The goal of the course is to introduce basic elements of computer organization and processor design so that students (as future professionals) do not treat computer as a black box that, in some magic way, executes programs. To this end, the course focuses on two key components of a computer – the processor and the memory subsystem. Specifically, the course covers the functional blocks and components that make up the processor and the memory hierarchy, their behavior and interaction, and their influence on the performance of a modern computer. Understanding these principles is a prerequisite for attaining a sufficient level of mechanical sympathy which helps in creating efficient programs even when using modern high-level programming languages.
- Computer performance, fundamental metrics and their limitations, comparing performance of computer architectures.
- Introduction to digital systems, logical expressions, boolean functions, gates, combinatorial and sequential circuits, basic building blocks, arithmetic operations.
- Instruction set architecture (ISA) implementation, single-cycle and multi-cycle data path and control, hard-wired and microprogrammed controller implementation, exception handling.
- Pipelined instruction execution, scalar pipelined data path, hazard detection and handling, branch prediction, exception handling.
- Superscalar architectures, static and dynamic instruction scheduling, out-of-order execution, speculative execution, contemporary architectures.
- Memory subsystem organization, latency and throughput, static and dynamic memory technology, cache organization and mapping, cache coherency.
- Brief overview of parallel processing and multiprocessor systems, Flynn’s taxonomy, Amdahl’s law, SIMD processing in multimedia, multi-core CPUs, GPUs.
The course is based on the classic textbook by D. A. Patterson and J. L. Hennessy: Computer Organization and Design (5th edition, Morgan Kaufmann, 2013, ISBN 978-0124077263. 4th or 3rd edition also suffices). Students are assumed to be comfortable with the material in the introductory chapters (number representation, computer arithmetics, instructions of a computer) and the course focuses primarily on chapters dedicated to processor and the memory hierarchy.
The following slides cover introductory material related to binary and hexadecimal numbers, logical operations, representations of numbers, storage of data in memory, storage of structure types, alignment, and the relation between pointers and memory addresses.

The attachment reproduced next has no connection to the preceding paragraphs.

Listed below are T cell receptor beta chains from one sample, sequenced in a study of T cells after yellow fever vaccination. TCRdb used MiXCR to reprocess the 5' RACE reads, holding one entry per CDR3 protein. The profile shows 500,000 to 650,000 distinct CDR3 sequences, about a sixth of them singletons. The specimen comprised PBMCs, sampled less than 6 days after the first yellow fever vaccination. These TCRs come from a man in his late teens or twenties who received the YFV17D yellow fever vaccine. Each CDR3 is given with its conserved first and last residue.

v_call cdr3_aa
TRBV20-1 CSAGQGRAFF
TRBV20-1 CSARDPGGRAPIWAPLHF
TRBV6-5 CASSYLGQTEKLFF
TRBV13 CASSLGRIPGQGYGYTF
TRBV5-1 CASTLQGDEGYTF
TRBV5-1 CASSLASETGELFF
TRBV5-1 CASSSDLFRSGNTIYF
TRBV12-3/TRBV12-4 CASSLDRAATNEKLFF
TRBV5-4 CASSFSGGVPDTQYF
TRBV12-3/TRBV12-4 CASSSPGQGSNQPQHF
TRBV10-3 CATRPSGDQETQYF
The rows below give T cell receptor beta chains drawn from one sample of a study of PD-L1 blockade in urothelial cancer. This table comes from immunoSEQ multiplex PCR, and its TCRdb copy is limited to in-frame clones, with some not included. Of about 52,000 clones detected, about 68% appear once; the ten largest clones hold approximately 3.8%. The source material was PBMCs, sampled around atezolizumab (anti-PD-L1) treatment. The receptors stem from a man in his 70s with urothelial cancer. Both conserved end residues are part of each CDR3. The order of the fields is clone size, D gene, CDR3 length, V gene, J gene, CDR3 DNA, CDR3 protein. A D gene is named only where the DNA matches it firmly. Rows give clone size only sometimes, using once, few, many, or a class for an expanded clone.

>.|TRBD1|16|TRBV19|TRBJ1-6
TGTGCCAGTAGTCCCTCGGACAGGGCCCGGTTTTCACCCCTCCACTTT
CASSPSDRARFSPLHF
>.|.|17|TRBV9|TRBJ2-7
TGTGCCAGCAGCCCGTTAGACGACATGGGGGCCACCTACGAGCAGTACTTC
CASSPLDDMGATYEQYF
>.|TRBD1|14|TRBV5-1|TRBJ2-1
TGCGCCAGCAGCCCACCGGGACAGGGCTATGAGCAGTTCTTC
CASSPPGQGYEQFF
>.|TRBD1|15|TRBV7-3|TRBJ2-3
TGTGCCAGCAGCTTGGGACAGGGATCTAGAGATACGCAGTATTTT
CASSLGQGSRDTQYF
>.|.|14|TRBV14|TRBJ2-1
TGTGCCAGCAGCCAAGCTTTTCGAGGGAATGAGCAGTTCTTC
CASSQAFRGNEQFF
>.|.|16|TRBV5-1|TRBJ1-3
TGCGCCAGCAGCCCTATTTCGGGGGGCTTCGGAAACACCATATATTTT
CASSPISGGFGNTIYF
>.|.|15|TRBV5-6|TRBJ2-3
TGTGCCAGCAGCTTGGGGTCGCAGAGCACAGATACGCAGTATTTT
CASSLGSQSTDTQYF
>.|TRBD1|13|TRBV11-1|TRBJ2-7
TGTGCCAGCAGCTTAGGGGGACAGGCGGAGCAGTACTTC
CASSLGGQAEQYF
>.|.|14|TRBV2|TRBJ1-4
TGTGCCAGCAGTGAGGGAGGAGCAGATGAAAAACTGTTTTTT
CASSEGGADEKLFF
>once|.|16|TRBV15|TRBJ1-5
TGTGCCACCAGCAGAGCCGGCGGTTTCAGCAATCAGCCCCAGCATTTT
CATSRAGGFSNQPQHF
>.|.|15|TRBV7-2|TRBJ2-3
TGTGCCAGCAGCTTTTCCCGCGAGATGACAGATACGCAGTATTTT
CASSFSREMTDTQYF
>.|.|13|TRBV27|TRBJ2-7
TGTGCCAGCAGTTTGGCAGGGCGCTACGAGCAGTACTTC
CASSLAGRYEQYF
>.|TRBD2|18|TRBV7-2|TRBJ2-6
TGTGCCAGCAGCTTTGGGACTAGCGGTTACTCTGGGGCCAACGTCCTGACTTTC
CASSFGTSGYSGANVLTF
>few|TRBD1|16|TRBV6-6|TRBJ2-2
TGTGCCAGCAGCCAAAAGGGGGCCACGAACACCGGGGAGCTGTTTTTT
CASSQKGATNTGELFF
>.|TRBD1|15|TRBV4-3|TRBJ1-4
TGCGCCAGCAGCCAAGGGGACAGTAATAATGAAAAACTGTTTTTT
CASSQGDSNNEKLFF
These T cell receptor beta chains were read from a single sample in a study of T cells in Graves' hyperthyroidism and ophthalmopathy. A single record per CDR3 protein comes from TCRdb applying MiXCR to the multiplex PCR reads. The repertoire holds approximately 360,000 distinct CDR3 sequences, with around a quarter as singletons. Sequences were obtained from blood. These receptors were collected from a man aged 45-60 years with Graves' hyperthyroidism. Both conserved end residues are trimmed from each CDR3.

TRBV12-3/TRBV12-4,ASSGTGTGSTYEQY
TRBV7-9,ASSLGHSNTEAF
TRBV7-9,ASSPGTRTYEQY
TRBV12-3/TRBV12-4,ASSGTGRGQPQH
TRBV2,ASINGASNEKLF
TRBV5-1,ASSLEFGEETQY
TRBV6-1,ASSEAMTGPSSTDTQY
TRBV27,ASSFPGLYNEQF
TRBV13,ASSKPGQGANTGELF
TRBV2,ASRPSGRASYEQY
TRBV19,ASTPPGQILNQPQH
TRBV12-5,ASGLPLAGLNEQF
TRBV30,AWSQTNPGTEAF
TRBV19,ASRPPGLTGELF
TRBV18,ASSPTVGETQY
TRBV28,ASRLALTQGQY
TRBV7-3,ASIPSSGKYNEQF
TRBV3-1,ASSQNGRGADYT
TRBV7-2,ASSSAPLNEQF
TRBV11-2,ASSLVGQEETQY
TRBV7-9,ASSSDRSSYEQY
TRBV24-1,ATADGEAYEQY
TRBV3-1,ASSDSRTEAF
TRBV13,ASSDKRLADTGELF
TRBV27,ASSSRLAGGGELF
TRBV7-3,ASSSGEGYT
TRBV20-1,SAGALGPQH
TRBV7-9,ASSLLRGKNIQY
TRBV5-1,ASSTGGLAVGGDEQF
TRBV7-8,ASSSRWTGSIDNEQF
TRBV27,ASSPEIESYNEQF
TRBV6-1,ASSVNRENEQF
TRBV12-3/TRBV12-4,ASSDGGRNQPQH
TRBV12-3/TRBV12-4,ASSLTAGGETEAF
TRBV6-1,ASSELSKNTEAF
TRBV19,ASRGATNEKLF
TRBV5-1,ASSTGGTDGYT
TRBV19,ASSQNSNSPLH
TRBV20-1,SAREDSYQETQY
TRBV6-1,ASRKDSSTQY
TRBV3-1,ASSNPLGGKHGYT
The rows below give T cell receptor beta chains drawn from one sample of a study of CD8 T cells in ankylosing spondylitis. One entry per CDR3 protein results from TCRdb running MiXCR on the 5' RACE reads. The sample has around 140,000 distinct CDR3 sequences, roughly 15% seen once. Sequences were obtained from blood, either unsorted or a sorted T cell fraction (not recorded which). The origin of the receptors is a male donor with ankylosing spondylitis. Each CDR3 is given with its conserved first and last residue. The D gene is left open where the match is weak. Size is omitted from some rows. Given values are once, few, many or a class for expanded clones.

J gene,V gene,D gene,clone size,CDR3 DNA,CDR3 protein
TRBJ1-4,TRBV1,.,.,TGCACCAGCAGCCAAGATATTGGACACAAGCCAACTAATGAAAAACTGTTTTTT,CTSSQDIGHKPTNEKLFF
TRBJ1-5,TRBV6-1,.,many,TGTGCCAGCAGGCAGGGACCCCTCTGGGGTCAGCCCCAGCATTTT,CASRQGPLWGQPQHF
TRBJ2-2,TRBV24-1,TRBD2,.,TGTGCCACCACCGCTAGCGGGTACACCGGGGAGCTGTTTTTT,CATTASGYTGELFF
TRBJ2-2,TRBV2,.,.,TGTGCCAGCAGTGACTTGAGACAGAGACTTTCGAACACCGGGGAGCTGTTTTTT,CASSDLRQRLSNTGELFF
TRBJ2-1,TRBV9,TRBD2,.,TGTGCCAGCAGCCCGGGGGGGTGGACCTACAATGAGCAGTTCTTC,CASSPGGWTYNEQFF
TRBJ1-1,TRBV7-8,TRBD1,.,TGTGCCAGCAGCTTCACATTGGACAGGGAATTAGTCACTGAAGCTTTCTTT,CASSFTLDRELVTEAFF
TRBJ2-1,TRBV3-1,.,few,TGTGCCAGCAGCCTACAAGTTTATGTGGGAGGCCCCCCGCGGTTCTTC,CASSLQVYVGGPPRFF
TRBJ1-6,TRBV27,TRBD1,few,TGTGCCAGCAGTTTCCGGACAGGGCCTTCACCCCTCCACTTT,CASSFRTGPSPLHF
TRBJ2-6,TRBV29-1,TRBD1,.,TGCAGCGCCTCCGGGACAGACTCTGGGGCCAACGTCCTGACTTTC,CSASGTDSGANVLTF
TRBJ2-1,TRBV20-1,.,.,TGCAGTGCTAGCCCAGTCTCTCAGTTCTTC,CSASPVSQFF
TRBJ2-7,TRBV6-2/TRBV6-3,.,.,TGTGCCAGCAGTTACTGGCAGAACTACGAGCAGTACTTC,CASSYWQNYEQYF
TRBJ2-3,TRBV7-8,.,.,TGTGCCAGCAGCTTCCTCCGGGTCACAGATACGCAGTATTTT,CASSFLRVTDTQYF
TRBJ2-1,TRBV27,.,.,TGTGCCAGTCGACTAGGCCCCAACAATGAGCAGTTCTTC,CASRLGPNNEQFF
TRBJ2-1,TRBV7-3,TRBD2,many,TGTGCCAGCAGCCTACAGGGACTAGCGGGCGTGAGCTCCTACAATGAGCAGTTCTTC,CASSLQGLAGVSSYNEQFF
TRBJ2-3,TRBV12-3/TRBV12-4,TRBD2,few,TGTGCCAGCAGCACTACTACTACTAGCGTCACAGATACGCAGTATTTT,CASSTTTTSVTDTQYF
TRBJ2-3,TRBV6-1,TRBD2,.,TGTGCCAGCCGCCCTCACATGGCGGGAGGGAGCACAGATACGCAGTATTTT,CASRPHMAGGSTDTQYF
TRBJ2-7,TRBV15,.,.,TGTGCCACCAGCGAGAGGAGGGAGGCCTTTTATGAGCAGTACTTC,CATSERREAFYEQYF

Contact and office hours
If you have any question or comment, do not hesitate to contact me at bulej at d3s.mff.cuni.cz. E-mail is preferred for brief inquiries and it is generally OK to come to my office without an appointment. Please check my teaching schedule to avoid coming just before my lectures.
Do keep in mind that a consultation is not a private lecture, therefore if you need to discuss a topic at length, it is better to arrange an appointment with a clear goal. This is especially important if you have trouble understanding something, because the first step is to find out what is it that you still understand and what is the next bit which is unclear.
The final exam is closed-book and written-only, and consists of a set of questions/exercises covering the course topics. On average, there are 12-13 questions with a total of 20 points. 10 points (50%) are required to get the grade 3, which is the lowest passing grade, 13 points (65%) are needed to pass with grade 2, and 17 points (85%) are required to pass with grade 1. Please note that if you need these grades converted to an american grading system, the local grade 3 will end up as american grade D, for which you might not get credit.
When grading the exam, I try to point out deficiencies which influenced the points awarded. Sometimes a particular answer is awarded a range of points. The lower bound corresponds to the amount that would be awarded if I were grading the exam in a very strict manner, while the upper bound corresponds to a very benevolent grading. A large difference between the lower and upper bounds in the total indicates that many answers were too ambiguous. To determine the exam outcome, I usually take the total from the middle of the range (never below middle). You will be provided with a scanned copy of your graded exam answer sheet.
The exam covers the following topics:
- fundamentals of computer performance (relation between execution time and clock cycles, instructions, and clock rate, Amdahl’s law),
- instruction set architecture (what kind of instructions do we need and why, compilation of basic elements of structured programming, i.e., assignments, conditionals, loops, function calls, argument passing),
- fundamentals of digital circuits (basic gates, concept of sequential and combinational circuits, datapath building blocks such as adders, ALUs, multiplexors, decoders),
- processor implementation (single-cycle and multi-cycle datapath and control),
- performance improvement techniques (pipelining datapath and control, pipeline hazards, forwarding/bypassing, branch prediction, handling of exceptions, static and dynamic multiple-issues pipelines and related techniques, such as out-of-order execution, speculation, register renaming), and
- memory hierarchy (caches, operation of write-through and write-back caches, cache miss model, cache architectures and their impact on cache misses, cache coherency, coherency protocols such as IV, MSI and MESI, false sharing).
The goal of the exam is to test understanding, not the ability to learn facts by heart. In many cases, factual information or diagrams are provided as part of the question. The required level of understanding roughly corresponds to the level of detail presented in the lectures and lecture slides. Going though relevant exercises in the H&P book is highly recommended.
To subscribe to an exam, use the Study Information System of the faculty.